This term has been used to refer to appearances of the gods in the ancient Greek and Near Eastern religions. While the Iliad is the earliest source for descriptions of theophanies in the Classical tradition/era (and they occur throughout Greek mythology), probably the earliest description of a theophany is in the Epic of Gilgamesh.
The term theophany has acquired a specific usage for Christians and Jews with respect to the Bible: It refers to the manifestation of God to people; the sensible sign by which the presence of God is revealed. Only a small number of theophanies are found in the Hebrew Bible, also known as the Old Testament.
- 1 Greek tradition
- 2 Hebrew Bible
- 3 Rabbinic Jewish views
- 4 Christianity
- 5 Hinduism
- 6 Modern
- 7 Deity appearances to animals in religious lore
- 8 See also
- 9 References
- 10 External links
At Delphi the Theophania (Θεοφάνια) was an annual festival in spring celebrating the return of Apollo from his winter quarters in Hyperborea. The culmination of the festival was a display of an image of the gods, usually hidden in the sanctuary, to worshippers. Later Roman mystery religions often included similar brief displays of images to excited worshippers.
The appearance of Zeus to Semele is more than a mortal can stand and she is burned to death by the flames of his power. However, most Greek theophanies were less deadly. Unusual for Greek mythology is the story of Prometheus, not an Olympian but a Titan, who brought knowledge of fire to humanity. There are no descriptions of the humans involved in this theophany, but Prometheus was severely punished by Zeus. Divine or heroic epiphanies were sometimes experienced in historical times, either in dreams or as a waking vision, and frequently led to the foundation of a cult, or at least an act of worship and the dedication of a commemorative offering.
The Bible states that God revealed himself to man. God speaks with Adam and Eve in Eden (Gen 3:9–19); with Cain (Gen 4:9–15); with Noah (Gen 6:13, Gen 7:1, Gen 8:15) and his sons (Gen 9:1-8); and with Abraham and his wife Sarah (Gen 18).
The first revelation that Moses had of God at the burning bush was "a great sight"; "he was afraid to look" at Him (Ex. iii. 3, 6); so the first revelation Samuel had in a dream is called "the vision"; afterward God was frequently "seen" at Shiloh (I Sam. iii. 15, 21, Hebr.). Isaiah's first revelation was also a sight of God (Isa. vi. 1–5); Amos had his visions (Amos vii. 1, 4; viii. 1; ix. 1); and so with Jeremiah (Jer. i. 11, 13), Ezekiel (Ezek. i. 1 et seq., viii. 1–3), and Zechariah (Zech. i., vi.), and, in fact, with all "seers," as they called themselves.
Balaam also boasted of being one who saw "the vision of the Almighty" (Num. xxiv. 4). Most vividly does Eliphaz describe such a revelation: "In thoughts from the vision of the night, when deep sleep falleth on men, fear came upon me, and trembling . . . a spirit passed before my face; the hair of my flesh stood up. He stood still, but I could not discern his appearance; a figure was before mine eyes, a whispering voice I heard" (Job iv. 13–16, Hebr.). The Torah lays stress on the fact that, while to other prophets God made Himself known in a vision, speaking to them in a dream, He spoke with Moses "mouth to mouth," "as a man would speak with his neighbor," in clear sight and not in riddles (Num. xii. 6–8; comp. Ex. xxxiii. 11; Deut. xxxiv. 10).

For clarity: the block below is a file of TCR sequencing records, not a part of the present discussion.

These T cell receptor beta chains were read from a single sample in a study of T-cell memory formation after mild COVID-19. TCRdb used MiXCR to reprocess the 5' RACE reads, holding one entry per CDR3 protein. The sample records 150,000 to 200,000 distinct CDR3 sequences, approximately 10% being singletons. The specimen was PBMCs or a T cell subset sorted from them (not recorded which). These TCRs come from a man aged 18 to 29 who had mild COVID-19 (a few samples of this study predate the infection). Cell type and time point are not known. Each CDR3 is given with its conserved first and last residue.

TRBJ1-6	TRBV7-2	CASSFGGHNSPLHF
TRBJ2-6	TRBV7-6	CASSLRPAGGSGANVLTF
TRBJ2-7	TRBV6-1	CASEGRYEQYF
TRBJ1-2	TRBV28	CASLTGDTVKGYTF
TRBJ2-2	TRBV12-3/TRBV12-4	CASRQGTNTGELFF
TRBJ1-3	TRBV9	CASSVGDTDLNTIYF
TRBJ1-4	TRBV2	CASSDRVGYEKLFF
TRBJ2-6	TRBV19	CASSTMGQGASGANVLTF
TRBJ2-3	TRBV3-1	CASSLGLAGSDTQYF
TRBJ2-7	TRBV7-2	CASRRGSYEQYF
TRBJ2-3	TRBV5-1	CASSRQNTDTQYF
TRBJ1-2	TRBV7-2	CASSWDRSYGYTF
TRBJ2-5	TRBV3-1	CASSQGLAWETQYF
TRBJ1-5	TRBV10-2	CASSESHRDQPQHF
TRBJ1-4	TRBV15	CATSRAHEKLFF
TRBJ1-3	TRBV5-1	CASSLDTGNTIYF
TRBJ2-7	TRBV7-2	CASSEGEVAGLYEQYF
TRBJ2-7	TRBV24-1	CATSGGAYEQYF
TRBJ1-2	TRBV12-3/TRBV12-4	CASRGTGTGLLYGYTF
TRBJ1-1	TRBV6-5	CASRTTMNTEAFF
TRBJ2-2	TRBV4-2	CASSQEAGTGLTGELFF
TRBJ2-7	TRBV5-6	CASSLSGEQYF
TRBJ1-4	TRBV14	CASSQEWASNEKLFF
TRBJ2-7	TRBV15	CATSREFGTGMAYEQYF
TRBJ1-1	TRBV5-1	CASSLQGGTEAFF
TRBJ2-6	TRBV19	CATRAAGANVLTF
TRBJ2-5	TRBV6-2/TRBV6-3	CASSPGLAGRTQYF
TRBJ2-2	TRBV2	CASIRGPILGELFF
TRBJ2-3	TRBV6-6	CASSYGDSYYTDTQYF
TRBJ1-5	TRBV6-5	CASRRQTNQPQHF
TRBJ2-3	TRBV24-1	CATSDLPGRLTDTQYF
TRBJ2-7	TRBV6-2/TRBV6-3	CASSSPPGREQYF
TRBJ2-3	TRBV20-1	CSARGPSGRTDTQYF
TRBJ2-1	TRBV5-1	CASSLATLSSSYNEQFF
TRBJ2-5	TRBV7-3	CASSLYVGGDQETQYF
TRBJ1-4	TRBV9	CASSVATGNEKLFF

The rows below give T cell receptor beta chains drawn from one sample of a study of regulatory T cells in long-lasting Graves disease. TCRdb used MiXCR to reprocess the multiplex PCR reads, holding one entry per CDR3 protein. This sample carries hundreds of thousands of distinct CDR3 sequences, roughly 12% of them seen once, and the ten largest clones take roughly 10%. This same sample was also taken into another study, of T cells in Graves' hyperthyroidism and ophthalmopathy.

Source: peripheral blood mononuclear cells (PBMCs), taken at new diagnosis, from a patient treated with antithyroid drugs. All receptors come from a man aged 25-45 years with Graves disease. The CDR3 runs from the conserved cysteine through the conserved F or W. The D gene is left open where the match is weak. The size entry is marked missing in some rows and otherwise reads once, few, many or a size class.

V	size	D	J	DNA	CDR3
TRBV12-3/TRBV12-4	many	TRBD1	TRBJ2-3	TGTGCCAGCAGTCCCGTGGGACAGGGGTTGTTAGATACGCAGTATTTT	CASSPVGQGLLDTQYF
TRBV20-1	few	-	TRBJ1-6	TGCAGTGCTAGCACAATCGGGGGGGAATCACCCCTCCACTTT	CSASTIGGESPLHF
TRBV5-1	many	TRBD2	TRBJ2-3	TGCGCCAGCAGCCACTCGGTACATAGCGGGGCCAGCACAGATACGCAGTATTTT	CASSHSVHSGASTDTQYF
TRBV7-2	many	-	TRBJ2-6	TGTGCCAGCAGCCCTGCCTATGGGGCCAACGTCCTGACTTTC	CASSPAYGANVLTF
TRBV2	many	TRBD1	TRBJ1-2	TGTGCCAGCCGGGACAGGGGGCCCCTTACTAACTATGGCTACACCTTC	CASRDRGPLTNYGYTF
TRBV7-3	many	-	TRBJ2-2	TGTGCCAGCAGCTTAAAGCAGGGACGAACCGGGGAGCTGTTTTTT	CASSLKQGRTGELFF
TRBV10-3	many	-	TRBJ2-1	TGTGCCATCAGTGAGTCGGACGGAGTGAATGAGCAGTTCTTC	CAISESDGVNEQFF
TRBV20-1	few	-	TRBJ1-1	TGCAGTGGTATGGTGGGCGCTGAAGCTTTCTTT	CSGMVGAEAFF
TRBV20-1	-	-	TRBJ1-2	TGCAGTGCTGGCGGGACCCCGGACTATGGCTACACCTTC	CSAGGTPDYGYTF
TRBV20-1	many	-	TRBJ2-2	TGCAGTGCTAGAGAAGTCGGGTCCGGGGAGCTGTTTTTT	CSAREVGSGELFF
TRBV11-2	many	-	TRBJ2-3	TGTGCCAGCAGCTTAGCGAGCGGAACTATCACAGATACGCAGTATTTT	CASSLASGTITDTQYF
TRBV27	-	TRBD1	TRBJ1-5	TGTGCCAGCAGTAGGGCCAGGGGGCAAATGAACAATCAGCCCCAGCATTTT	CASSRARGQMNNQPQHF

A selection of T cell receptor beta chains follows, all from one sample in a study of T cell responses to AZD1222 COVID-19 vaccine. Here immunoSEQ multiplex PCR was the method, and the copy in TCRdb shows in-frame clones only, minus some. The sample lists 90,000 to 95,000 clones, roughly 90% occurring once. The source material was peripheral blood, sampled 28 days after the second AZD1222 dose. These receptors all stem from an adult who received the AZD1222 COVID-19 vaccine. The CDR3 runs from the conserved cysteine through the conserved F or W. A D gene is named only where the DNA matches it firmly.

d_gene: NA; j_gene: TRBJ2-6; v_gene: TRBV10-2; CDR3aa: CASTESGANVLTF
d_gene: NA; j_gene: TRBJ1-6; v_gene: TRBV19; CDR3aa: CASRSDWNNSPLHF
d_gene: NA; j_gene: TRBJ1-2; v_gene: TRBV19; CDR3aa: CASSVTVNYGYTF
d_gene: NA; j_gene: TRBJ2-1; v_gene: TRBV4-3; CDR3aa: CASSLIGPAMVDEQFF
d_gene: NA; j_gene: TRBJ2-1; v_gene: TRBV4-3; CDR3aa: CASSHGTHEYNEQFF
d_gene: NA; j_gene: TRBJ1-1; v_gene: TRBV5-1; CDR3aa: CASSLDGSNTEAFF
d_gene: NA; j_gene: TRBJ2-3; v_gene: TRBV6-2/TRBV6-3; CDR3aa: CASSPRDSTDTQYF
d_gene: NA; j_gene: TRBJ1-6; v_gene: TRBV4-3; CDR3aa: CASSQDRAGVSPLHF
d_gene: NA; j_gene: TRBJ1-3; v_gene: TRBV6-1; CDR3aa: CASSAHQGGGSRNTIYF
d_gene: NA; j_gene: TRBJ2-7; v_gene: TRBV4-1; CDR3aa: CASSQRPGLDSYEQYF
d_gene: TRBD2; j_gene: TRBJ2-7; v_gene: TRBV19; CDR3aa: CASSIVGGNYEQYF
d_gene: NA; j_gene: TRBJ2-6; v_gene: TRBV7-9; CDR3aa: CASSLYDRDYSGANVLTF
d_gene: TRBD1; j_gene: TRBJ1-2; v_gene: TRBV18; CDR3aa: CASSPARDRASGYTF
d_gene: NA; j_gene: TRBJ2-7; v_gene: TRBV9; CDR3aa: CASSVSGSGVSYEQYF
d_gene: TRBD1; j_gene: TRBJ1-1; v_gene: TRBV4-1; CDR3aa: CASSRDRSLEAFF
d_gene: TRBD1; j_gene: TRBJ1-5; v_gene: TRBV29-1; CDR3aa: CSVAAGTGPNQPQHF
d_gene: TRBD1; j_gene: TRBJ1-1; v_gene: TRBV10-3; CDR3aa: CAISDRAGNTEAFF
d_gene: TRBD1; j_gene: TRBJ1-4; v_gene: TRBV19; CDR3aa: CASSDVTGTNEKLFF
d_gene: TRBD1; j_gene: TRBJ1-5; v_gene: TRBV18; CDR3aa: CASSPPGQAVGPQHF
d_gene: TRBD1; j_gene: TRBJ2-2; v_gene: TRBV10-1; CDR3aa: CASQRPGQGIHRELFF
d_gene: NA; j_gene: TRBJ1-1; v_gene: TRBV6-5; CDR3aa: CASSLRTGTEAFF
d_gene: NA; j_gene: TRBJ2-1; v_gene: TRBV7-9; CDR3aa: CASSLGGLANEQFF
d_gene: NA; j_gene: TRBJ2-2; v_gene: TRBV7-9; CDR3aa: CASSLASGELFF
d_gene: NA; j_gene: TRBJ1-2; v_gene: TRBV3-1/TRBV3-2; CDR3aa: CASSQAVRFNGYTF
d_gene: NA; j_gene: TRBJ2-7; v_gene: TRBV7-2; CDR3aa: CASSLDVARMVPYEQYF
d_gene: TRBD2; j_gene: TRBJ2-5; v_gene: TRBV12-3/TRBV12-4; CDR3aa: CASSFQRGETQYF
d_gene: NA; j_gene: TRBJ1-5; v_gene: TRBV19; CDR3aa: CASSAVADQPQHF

The burning bush
In Midian, while Moses was keeping the flock of his father in law Jethro, the angel of the Lord appeared to Moses in a bush that burned but was not consumed (Exod 3:1–2). Yahweh called to Moses out of the midst of the bush, and told him that he had heard the affliction of his people in Egypt, and gave Moses orders to speak to Pharaoh and to lead the Israelites out of Egypt (Exod 3:3–12).
The pillar of cloud and of fire
God reveals his divine presence and protection to the Israelites by leading them out of Egypt and through the Sinai desert by appearing as a pillar of cloud by day and a pillar of fire by night; By day the LORD went ahead of them in a pillar of cloud to guide them on their way. (Exod 13:21–22).
On Mount Sinai
The theophany at Biblical Mount Sinai is related in Exodus 19:16–25. Yahweh's manifestation is accompanied by thunder and lightning; there is a fiery flame, reaching to the sky; the loud notes of a trumpet are heard; and the whole mountain smokes and quakes. Out of the midst of the flame and the cloud a voice reveals the Ten Commandments. The account in Deut. 4:11-12, Deut. 4:33-36 and Deut. 5:4-19 is practically the same; and in its guarded language it strongly emphasizes the incorporeal nature of God. Moses in his blessing (Deut. 33:2) points to this revelation as to the source of the election of Israel, but with this difference: with him the point of departure for the theophany is Mount Sinai and not heaven. God appears on Sinai like a shining sun and comes "accompanied by holy myriads" (comp. Sifre, Deut. 243).
Likewise, in the Song of Deborah (Judges 5:2-31) the manifestation is described as a storm: the earth quakes; Sinai trembles; and the clouds drop water. It is poetically elaborated in the prayer of Habakkuk (Hab. iii.); here past and future are confused. As in Deut. xxxiii. 2 and Judges v. 4, God appears from Teman and Paran. His majesty is described as a glory of light and brightness; pestilence precedes Him. The mountains tremble violently; the earth quakes; the people are sore afraid. God rides in a chariot of war, with horses—a conception found also in Isa. xix. 1, where God appears on a cloud, and in Ps. xviii. 10, where He appears on a cherub.
In Isaiah and Ezekiel